This article is only available in the PDF format. Download the PDF to view the article, as well as its associated figures and tables.
It is only within recent years that the liver has received the attention of surgeons. Operations upon this organ were dreaded on account of the profuse, at times uncontrollable, hemorrhage which followed the cutting into the very vascular organ. This was observed in cases of injury of the liver, where the surgeon often was helpless in trying to check the bleeding by methods which would be applied in other organs.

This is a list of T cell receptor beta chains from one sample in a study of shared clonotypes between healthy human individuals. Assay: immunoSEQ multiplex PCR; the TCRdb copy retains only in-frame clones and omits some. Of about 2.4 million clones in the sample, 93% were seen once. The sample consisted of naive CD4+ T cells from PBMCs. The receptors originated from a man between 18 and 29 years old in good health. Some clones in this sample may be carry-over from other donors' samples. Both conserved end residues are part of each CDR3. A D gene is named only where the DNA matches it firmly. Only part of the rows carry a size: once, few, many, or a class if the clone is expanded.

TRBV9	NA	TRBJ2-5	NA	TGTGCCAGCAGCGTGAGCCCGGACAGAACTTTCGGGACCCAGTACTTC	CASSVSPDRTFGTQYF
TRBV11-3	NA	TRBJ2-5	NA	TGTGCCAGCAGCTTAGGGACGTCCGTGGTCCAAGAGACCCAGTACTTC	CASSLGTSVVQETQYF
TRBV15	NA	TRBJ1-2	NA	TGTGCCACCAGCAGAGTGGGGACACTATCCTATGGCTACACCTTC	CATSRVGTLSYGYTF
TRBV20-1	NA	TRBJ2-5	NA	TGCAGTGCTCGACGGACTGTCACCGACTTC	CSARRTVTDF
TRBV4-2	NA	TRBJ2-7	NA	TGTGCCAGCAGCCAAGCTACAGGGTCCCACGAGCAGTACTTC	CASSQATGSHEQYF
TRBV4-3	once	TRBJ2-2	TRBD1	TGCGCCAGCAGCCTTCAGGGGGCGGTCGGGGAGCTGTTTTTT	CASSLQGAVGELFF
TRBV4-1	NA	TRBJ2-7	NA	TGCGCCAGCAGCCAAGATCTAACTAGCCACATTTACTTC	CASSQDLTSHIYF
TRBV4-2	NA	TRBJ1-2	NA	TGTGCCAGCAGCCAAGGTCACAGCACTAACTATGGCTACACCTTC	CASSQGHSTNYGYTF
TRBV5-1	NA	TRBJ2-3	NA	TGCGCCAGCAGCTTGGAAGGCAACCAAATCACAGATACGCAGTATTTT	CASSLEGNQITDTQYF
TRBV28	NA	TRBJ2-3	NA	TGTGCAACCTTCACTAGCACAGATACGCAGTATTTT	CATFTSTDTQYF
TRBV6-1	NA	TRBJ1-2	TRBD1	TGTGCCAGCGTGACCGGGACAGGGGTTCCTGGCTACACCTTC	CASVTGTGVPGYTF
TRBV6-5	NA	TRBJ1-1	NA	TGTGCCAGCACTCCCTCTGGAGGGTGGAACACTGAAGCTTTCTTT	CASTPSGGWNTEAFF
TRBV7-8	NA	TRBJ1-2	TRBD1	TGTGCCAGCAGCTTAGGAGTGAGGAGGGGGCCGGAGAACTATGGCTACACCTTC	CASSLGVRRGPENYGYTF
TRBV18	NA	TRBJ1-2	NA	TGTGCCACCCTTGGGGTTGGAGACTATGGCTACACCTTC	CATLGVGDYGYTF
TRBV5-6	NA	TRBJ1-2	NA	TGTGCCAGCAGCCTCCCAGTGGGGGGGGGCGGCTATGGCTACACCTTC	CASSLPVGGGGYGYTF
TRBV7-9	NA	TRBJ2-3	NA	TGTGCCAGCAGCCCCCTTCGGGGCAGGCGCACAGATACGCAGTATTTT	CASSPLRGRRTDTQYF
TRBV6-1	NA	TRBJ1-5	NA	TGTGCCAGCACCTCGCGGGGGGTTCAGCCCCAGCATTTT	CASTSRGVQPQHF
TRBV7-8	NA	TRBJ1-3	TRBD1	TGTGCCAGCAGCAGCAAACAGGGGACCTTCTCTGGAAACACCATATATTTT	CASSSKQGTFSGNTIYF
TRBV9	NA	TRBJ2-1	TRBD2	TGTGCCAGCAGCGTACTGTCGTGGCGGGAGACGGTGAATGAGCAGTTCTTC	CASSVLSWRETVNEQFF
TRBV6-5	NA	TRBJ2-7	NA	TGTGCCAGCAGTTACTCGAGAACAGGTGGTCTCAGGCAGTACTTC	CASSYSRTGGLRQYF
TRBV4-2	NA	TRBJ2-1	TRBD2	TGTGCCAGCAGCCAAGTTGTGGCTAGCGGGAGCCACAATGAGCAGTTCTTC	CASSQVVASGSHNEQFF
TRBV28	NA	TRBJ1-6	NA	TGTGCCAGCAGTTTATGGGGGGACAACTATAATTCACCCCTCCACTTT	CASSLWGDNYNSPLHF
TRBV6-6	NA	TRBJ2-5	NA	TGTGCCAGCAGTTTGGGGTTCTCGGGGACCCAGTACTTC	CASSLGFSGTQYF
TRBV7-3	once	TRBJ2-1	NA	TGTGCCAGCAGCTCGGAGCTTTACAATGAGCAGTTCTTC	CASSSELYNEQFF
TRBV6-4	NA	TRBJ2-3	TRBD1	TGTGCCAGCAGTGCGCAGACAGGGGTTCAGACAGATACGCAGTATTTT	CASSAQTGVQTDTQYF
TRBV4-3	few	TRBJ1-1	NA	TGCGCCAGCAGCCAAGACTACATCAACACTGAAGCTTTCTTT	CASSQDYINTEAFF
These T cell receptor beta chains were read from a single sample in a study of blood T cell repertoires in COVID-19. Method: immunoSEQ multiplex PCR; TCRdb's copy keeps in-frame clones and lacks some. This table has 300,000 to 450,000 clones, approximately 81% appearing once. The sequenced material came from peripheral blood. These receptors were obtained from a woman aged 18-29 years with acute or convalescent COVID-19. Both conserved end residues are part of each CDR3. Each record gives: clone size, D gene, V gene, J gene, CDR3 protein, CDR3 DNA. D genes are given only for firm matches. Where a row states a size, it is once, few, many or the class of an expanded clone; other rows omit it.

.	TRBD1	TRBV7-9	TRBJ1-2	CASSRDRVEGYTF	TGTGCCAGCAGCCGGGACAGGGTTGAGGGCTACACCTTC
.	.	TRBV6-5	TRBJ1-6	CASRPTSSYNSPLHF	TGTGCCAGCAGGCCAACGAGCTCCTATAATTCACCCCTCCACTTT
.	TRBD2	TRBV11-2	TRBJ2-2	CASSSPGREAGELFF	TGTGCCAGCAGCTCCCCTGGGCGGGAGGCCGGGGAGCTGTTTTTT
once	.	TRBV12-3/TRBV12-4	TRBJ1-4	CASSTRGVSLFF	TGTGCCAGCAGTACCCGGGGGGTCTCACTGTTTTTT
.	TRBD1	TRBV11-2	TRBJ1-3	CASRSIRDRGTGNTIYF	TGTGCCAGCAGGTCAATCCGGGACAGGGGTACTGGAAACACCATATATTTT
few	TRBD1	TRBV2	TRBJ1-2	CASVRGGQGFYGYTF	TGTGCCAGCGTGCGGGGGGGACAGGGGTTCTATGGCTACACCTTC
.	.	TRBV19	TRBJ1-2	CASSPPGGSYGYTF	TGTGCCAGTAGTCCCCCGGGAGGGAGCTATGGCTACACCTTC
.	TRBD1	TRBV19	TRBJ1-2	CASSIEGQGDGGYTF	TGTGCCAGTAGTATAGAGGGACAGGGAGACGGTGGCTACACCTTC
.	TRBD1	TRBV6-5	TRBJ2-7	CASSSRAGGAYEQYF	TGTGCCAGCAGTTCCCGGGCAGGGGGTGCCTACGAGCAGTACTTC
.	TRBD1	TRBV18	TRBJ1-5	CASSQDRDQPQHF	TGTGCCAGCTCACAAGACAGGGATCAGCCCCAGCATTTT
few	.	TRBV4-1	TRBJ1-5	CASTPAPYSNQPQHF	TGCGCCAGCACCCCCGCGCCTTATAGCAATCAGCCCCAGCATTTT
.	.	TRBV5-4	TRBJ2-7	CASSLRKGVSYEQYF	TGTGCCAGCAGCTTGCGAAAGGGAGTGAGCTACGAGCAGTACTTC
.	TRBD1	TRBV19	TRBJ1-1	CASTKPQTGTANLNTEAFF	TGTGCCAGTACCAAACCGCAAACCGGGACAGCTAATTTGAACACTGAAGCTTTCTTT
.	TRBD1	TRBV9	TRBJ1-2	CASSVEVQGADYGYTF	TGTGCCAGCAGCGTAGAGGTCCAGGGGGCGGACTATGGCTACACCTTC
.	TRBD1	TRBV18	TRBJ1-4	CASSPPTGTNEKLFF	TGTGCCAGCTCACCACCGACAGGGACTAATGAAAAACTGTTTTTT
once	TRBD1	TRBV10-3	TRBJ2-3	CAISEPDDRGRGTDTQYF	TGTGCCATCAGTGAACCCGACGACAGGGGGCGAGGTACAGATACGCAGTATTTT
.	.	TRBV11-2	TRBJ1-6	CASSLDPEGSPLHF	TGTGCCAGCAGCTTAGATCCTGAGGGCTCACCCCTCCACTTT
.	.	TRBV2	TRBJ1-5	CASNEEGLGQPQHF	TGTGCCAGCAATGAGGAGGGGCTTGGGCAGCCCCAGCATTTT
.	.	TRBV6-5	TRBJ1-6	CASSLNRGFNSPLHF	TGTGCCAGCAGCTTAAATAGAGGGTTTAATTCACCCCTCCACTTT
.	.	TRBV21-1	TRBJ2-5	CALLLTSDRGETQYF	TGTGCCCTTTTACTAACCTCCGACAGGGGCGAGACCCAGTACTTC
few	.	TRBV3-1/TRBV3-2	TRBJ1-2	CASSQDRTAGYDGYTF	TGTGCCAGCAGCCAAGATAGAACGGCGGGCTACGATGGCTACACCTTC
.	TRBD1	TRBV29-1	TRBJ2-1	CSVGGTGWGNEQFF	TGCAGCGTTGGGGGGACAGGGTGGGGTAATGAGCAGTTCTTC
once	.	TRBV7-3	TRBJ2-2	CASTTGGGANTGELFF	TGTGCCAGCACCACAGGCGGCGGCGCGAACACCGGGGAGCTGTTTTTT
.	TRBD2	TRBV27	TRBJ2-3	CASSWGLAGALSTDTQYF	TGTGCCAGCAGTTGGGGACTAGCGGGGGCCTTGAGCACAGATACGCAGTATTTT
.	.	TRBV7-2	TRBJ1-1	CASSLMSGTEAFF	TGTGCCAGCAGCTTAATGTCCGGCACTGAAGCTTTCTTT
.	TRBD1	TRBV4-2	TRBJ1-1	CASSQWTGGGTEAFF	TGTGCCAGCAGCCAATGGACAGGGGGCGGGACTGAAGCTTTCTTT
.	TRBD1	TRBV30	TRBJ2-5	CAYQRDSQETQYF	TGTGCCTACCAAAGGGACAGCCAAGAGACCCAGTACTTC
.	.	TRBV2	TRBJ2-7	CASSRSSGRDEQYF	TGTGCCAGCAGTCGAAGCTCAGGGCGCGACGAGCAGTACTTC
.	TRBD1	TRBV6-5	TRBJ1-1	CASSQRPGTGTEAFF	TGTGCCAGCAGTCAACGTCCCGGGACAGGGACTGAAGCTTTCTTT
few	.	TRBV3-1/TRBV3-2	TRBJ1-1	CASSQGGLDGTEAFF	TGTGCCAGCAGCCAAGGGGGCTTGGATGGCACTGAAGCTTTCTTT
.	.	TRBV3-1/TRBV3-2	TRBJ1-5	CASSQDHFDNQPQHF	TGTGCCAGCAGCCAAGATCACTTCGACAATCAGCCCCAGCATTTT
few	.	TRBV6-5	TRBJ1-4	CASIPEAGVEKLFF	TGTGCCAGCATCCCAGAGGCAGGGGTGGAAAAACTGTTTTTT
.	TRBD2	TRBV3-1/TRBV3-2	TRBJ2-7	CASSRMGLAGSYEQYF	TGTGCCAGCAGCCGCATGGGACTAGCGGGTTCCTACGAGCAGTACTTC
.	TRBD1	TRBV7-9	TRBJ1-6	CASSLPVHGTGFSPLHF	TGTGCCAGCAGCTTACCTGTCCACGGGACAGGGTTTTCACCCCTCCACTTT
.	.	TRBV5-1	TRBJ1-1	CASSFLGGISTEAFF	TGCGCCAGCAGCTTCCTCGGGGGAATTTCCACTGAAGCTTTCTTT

Another reason why surgeons hesitated to remove large portions of the liver was the uncertainty of the physiological after-effects in the destruction of a large part of the liver substance. The knowledge on this subject was very imperfect, and when a surgeon was confronted with a case requiring resection of a large portion of the liver, the picture of acute yellow atrophy and its fatal results stood before him and naturally he was not very enthusiastic.
Spontaneous healing following injuries
BECK C. SURGERY OF THE LIVER. JAMA. 1902;XXXVIII(17):1063–1068. doi:10.1001/jama.1902.62480170017001c
Customize your JAMA Network experience by selecting one or more topics from the list below.
Create a personal account or sign in to: